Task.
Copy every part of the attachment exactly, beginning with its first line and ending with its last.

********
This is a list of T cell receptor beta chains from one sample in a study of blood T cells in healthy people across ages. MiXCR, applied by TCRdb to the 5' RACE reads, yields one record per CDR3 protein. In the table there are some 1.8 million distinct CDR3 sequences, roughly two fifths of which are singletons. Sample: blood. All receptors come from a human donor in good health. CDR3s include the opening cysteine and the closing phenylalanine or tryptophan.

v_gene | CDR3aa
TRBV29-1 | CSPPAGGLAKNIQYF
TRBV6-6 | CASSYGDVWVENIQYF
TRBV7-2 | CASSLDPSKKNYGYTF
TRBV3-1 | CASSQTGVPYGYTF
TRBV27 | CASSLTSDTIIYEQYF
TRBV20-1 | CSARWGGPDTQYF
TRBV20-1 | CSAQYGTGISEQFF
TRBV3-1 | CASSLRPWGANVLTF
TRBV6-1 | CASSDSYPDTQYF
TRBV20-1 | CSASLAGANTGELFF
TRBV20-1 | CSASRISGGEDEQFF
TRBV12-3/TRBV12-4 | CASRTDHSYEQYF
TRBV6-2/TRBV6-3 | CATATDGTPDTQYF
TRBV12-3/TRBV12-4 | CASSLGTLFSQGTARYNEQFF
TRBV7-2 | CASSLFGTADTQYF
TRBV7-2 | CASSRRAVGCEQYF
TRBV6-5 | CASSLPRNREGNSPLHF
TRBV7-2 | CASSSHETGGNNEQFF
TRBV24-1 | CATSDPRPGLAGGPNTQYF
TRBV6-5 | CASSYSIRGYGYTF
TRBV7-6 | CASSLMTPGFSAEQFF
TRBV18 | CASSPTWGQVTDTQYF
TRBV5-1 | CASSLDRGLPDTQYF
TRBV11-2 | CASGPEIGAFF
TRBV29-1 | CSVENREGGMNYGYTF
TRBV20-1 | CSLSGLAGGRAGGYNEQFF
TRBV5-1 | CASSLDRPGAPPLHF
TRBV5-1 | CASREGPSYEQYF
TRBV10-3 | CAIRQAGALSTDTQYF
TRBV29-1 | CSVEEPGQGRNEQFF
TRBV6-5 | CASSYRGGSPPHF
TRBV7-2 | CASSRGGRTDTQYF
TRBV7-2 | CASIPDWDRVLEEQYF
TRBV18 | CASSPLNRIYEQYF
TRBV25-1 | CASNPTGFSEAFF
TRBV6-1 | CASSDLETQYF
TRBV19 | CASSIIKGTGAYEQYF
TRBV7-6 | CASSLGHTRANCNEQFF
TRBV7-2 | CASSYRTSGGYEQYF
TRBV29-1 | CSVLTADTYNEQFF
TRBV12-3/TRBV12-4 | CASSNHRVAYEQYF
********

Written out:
This is a list of T cell receptor beta chains from one sample in a study of blood T cells in healthy people across ages. MiXCR, applied by TCRdb to the 5' RACE reads, yields one record per CDR3 protein. In the table there are some 1.8 million distinct CDR3 sequences, roughly two fifths of which are singletons. Sample: blood. All receptors come from a human donor in good health. CDR3s include the opening cysteine and the closing phenylalanine or tryptophan.

v_gene | CDR3aa
TRBV29-1 | CSPPAGGLAKNIQYF
TRBV6-6 | CASSYGDVWVENIQYF
TRBV7-2 | CASSLDPSKKNYGYTF
TRBV3-1 | CASSQTGVPYGYTF
TRBV27 | CASSLTSDTIIYEQYF
TRBV20-1 | CSARWGGPDTQYF
TRBV20-1 | CSAQYGTGISEQFF
TRBV3-1 | CASSLRPWGANVLTF
TRBV6-1 | CASSDSYPDTQYF
TRBV20-1 | CSASLAGANTGELFF
TRBV20-1 | CSASRISGGEDEQFF
TRBV12-3/TRBV12-4 | CASRTDHSYEQYF
TRBV6-2/TRBV6-3 | CATATDGTPDTQYF
TRBV12-3/TRBV12-4 | CASSLGTLFSQGTARYNEQFF
TRBV7-2 | CASSLFGTADTQYF
TRBV7-2 | CASSRRAVGCEQYF
TRBV6-5 | CASSLPRNREGNSPLHF
TRBV7-2 | CASSSHETGGNNEQFF
TRBV24-1 | CATSDPRPGLAGGPNTQYF
TRBV6-5 | CASSYSIRGYGYTF
TRBV7-6 | CASSLMTPGFSAEQFF
TRBV18 | CASSPTWGQVTDTQYF
TRBV5-1 | CASSLDRGLPDTQYF
TRBV11-2 | CASGPEIGAFF
TRBV29-1 | CSVENREGGMNYGYTF
TRBV20-1 | CSLSGLAGGRAGGYNEQFF
TRBV5-1 | CASSLDRPGAPPLHF
TRBV5-1 | CASREGPSYEQYF
TRBV10-3 | CAIRQAGALSTDTQYF
TRBV29-1 | CSVEEPGQGRNEQFF
TRBV6-5 | CASSYRGGSPPHF
TRBV7-2 | CASSRGGRTDTQYF
TRBV7-2 | CASIPDWDRVLEEQYF
TRBV18 | CASSPLNRIYEQYF
TRBV25-1 | CASNPTGFSEAFF
TRBV6-1 | CASSDLETQYF
TRBV19 | CASSIIKGTGAYEQYF
TRBV7-6 | CASSLGHTRANCNEQFF
TRBV7-2 | CASSYRTSGGYEQYF
TRBV29-1 | CSVLTADTYNEQFF
TRBV12-3/TRBV12-4 | CASSNHRVAYEQYF